The same thing is true in America. Workers’ rights has never caused a financial crisis. Workers’ rights has never caused a real estate bubble, tech bubble, deregulation bubble or supply side crisis of confidence. The worker is not the enemy of profit, the worker is the engine of profit. Unless that is, your only national industry of any consequence anymore is a shell game of financial transactions where workers of any ilk are an unwelcome tether to the real world, inconsistent with the design of the system of scams now substituting for an economy.

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  1. Ascend of Asheville says:

    Also, This.

  2. Davyne Dial says:

    Devil’s advocate here.

    If you’ve ever exhibited in NYC, you would perhaps feel a bit skeptical of Unions. At the famous Javits Center, you cannot bus in your own merchandise /display. You must allow a Union guy to remove the display from your vehicle…he will then bus it from the loading dock to inside the freight door. From there another union guy will buss your display to your booth. Each expecting a large tip…in addition to the pay they recieve from the Convention Center. Then to have power to your booth, you must pay an electrician $200.00 to connect you (probably more now, as my experience is 12 to 15 years ago.) This is simply a mater of plugging in an exhibition grade cord. Point is many Unions have run amok in their own way. They did no one any favors by overstepping.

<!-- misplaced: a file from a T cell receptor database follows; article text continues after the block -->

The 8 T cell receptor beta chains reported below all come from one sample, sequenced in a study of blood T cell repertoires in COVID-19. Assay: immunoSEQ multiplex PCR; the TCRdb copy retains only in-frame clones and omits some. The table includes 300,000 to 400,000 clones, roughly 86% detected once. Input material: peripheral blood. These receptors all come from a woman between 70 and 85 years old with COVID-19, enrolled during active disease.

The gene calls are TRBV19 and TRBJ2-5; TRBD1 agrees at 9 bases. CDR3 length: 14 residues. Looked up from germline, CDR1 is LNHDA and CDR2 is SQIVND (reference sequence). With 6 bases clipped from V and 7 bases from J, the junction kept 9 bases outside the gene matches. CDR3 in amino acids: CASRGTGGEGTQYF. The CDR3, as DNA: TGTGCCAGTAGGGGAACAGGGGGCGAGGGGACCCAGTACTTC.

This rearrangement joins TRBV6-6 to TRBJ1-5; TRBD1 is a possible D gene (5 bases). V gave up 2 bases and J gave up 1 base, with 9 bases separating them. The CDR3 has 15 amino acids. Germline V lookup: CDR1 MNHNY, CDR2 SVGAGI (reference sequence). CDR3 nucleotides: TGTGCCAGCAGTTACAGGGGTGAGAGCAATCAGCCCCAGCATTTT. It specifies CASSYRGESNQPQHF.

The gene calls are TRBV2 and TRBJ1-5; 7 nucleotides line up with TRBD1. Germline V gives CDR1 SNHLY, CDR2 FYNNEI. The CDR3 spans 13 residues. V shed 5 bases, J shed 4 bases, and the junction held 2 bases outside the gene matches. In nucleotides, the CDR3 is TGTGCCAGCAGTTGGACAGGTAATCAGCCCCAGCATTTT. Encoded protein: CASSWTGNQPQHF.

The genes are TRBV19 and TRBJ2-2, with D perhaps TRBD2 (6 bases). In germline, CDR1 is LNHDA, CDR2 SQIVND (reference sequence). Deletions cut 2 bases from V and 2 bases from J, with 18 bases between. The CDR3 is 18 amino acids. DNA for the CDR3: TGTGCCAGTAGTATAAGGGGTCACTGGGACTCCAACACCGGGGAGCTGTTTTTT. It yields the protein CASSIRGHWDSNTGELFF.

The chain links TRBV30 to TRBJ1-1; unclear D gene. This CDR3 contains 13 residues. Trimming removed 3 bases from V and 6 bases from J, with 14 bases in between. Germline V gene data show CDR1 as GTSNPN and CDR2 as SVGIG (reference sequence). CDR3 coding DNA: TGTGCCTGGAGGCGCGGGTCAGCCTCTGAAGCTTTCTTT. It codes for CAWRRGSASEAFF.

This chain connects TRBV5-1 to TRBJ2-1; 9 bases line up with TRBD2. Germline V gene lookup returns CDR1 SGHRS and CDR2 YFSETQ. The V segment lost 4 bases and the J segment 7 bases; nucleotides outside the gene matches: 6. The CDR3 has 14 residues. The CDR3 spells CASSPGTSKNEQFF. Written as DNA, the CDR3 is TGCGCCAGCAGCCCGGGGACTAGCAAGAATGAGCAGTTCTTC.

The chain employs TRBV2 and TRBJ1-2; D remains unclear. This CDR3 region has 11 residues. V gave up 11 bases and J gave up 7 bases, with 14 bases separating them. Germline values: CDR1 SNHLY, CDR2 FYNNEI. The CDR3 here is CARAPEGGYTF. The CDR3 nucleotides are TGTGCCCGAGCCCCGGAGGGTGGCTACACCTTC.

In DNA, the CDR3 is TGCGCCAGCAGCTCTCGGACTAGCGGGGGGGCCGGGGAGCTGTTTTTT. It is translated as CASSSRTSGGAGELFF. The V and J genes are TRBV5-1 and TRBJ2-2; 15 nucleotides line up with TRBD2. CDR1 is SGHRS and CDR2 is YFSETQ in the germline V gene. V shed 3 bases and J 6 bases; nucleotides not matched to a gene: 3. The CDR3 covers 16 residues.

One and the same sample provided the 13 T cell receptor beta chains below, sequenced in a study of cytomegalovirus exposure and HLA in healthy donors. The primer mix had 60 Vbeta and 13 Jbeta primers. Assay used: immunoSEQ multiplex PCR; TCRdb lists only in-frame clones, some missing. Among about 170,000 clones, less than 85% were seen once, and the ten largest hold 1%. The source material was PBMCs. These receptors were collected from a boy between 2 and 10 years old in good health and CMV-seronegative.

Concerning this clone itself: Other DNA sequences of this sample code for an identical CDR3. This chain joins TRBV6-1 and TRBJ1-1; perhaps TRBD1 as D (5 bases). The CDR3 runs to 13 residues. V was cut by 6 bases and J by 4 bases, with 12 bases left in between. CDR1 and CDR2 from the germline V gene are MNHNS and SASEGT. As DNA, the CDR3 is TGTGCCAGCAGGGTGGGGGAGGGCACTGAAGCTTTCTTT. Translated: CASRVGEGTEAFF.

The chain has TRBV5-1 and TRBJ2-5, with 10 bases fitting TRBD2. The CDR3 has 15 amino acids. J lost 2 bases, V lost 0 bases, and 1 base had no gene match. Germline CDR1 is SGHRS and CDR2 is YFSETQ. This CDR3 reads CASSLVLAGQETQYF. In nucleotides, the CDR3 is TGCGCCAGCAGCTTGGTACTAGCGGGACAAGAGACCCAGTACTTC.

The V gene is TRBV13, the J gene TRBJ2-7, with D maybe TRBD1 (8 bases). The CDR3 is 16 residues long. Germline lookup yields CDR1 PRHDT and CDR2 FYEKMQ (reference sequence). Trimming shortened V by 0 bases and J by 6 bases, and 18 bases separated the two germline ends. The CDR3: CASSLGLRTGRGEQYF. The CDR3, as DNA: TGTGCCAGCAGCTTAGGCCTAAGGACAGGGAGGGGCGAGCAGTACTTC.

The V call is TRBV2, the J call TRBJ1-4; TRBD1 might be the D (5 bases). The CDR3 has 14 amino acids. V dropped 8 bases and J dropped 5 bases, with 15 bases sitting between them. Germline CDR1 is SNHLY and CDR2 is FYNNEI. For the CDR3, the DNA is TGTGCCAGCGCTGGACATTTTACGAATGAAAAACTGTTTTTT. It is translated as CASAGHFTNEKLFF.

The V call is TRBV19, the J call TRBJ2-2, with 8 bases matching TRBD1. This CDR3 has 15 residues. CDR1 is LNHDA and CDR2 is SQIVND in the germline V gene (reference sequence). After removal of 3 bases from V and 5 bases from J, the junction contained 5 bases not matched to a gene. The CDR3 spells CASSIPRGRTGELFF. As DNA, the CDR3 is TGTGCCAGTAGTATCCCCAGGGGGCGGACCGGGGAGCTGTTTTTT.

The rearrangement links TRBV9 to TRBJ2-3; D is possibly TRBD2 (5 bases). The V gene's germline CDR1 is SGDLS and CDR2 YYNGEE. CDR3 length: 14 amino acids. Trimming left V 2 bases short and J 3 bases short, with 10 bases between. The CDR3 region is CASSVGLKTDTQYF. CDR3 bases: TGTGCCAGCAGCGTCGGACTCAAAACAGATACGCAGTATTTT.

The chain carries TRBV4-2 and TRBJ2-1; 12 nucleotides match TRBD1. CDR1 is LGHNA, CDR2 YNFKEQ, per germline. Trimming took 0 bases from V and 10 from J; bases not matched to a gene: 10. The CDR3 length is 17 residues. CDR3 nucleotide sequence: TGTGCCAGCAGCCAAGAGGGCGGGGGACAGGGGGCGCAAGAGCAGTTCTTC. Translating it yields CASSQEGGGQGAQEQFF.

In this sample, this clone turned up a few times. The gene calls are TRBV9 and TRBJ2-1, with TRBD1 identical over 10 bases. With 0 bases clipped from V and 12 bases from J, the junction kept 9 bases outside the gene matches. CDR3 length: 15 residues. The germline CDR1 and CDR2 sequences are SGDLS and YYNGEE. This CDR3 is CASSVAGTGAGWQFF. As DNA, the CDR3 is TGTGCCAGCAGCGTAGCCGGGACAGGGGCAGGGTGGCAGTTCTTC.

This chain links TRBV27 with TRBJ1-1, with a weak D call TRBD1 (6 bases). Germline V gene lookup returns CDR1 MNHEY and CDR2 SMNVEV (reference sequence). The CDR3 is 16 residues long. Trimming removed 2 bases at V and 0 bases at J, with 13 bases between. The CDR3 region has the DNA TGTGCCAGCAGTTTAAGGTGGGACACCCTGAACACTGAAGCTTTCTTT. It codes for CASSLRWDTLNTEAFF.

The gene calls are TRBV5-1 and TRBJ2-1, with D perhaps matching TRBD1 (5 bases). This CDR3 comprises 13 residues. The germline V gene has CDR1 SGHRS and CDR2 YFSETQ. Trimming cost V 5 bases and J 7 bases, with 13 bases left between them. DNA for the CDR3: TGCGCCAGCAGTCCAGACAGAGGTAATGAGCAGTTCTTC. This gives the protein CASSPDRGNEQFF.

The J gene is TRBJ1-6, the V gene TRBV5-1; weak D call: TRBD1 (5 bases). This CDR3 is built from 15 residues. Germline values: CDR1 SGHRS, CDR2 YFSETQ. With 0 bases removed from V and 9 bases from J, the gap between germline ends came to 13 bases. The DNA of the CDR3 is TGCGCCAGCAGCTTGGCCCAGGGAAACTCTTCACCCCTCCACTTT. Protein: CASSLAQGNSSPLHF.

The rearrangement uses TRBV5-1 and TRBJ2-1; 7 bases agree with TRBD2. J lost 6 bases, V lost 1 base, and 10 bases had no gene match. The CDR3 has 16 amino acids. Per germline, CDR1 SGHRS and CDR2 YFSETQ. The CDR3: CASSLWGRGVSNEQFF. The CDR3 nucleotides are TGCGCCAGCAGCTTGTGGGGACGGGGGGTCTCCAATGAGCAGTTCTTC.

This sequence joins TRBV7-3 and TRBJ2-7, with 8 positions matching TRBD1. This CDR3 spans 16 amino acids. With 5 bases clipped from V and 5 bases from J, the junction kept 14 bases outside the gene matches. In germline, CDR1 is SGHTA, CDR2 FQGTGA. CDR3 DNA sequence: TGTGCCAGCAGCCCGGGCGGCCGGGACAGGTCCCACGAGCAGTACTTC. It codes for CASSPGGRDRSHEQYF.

3. Roger E. Hartley says:


    I understand and have seen similar inefficiencies at work in unions. However, those efforts to protect jobs, demand higher wages, and to demand reasonable wages are, to me, not much different than the work of far more powerful interests to get sweetheart contracts from govts that vastly increase the prices of items that we purchase. In addition there is effort after effort by business interest to gut regulations. Even when passed the enforcement measures are paltry and penalties are paltry as well. We do more to enforce laws that govern the behavior of average citizens (look at police budgets) then to enforce laws that protect worker and consumer safety.

    So once unions get in the tent at all…I don’t blame them for doing everything they can in this system to protect the overall numbers of workers they can place by contract and to bargain for as much of that pie as they can get. The truth is that any inefficiency unions bring pales in the organizational inefficiency found in most businesses and the inefficiencies that they create as they manipulate law and policy to their benefit.